Good Camaro advice: tear the roof off the sucker.
– Detroit, Michigan
You want high praise for the sixth generation of the Chevy Camaro (at least in convertible form)? I drove one the weekend our own Steven Ewing was rocking the Audi R8, and I never went to bed jealous.
Some of that is down to my being a confirmed ragtop zealot – it was a lovely summer weekend and the car’s top was basically only raised when parked, and for a painful stint of testing. But much of it is because the current Camaro is the best iteration I’ve ever driven (even if the pony-car-buying public hasn't quite come around yet).
- I am legally required to say that I’d prefer this car to have a manual transmission (it’s written right there in the Enthusiast Car Reviewer Code of Conduct), but I actually think the eight-speed automatic is a good option for this particular car. The auto box works smoothly to handle all the torque from the SS’ big V8, kicking down without hesitation when I’m feeling froggy, and otherwise riding the torque for super smooth acceleration. The paddles effect quick up- and downshifts when I’m truly hustling the car. But this car is best suited to warm-weather cruising, and the automatic trans does that with aplomb.
- I didn’t lead with it – I don’t want you guys to think I’m getting formulaic – but can we talk about how great this engine is? Just 6.2 litres of red hot sex and snarl right here, kicking out a square 455 horsepower and 455 pound-feet of torque. Throttle pedal travel is on the long side, which makes modulation at lower speeds easy; you have to work a little harder for a wide-open blast but I think that suits the character of this car fine. I love the fact that I’ve got a near-four-second 0-60 car here, that can also be driven lazily without feeling out of sorts.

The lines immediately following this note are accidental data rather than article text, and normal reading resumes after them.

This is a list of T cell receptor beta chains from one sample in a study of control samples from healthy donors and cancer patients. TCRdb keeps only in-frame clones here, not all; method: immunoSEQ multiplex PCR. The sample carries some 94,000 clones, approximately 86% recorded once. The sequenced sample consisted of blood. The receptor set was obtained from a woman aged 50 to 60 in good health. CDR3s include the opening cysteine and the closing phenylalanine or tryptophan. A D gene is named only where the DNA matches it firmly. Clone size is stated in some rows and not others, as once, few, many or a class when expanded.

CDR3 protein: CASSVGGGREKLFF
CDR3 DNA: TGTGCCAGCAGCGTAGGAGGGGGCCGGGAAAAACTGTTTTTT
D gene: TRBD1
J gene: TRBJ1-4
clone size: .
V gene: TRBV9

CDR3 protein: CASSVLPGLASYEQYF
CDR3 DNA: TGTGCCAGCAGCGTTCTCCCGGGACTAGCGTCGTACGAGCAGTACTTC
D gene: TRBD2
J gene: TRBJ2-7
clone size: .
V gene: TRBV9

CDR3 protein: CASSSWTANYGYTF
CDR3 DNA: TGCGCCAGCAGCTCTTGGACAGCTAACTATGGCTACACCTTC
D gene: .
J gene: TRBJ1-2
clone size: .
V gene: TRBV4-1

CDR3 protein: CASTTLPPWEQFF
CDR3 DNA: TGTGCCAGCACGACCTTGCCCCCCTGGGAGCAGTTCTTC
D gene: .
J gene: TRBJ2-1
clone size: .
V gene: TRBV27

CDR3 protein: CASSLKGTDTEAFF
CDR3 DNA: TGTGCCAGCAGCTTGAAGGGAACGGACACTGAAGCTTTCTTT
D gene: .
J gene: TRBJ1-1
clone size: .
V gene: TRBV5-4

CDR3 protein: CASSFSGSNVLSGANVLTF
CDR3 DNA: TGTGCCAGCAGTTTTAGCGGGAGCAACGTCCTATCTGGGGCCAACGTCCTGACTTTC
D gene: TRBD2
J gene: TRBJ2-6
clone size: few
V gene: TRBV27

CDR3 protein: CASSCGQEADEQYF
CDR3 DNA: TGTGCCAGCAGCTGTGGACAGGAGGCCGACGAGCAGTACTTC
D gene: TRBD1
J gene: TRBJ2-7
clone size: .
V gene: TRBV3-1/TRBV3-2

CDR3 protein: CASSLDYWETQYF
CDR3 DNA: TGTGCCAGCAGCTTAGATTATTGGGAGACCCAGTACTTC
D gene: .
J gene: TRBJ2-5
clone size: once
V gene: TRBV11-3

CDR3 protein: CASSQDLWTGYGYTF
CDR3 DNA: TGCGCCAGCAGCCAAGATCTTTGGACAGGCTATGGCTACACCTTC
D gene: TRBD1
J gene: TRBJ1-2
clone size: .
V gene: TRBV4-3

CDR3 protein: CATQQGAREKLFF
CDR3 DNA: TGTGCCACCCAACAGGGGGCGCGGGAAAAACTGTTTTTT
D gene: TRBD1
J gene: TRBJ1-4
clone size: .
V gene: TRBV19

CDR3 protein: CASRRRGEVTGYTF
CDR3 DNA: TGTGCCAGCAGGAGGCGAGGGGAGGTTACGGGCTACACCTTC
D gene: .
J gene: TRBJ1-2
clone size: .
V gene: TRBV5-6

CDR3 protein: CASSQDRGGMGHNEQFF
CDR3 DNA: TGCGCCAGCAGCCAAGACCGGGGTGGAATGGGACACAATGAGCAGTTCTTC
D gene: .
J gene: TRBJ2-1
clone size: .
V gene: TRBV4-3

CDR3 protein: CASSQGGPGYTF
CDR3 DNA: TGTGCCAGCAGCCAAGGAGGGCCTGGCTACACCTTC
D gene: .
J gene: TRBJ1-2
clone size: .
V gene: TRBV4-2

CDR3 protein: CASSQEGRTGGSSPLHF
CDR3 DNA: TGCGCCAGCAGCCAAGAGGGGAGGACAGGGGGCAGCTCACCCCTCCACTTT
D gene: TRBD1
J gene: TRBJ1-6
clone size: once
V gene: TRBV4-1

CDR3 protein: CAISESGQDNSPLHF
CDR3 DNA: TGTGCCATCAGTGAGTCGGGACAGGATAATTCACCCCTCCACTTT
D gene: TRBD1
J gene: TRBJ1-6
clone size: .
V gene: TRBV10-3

- Forget any of the issues you’ve had or heard about with old-fashioned muscle car convertibles – cowl shake, bad brakes, skinny tires – this is a sticky, excellent-handling vehicle. There’s not much drop-off, dynamically, from the coupe to convertible formulation of the Camaro, meaning it’s playful and rewarding to drive hard on curvy roads. Better still, with the top down it’s far easier to see forward with the convertible than in the tank-turret coupe.
- I hate dogging the Camaro interior, because it has taken a big step forward in this generation, but this one doesn’t feel quite as nice as I’d expect when I’m spending the odd $54,000. Even with a goodly amount of leather, the black plastic stands out in a negative way. An inherent difficulty when one model spans a huge price range, to be sure.
- As much as I love the V8 under the hood of the SS, and I do, the core stuff I like about the Camaro convertible can be had with the much cheaper V6. Pushing the go button with 455 horsepower is more entertaining, to be sure, but the lesser engine still offers a good-handling convertible with plenty of power, all to the tune of about $12,000 less (comparing base trims).
- The roofless transition has left this Camaro a less-attractive car. From some angles I still find it pretty, but the raked windshield is almost too aggressive for my liking, and the trunklid spoiler looks tacked on somehow, in its more exposed position with the top lowered.
Photos: Seyth Miersma / Motor1.com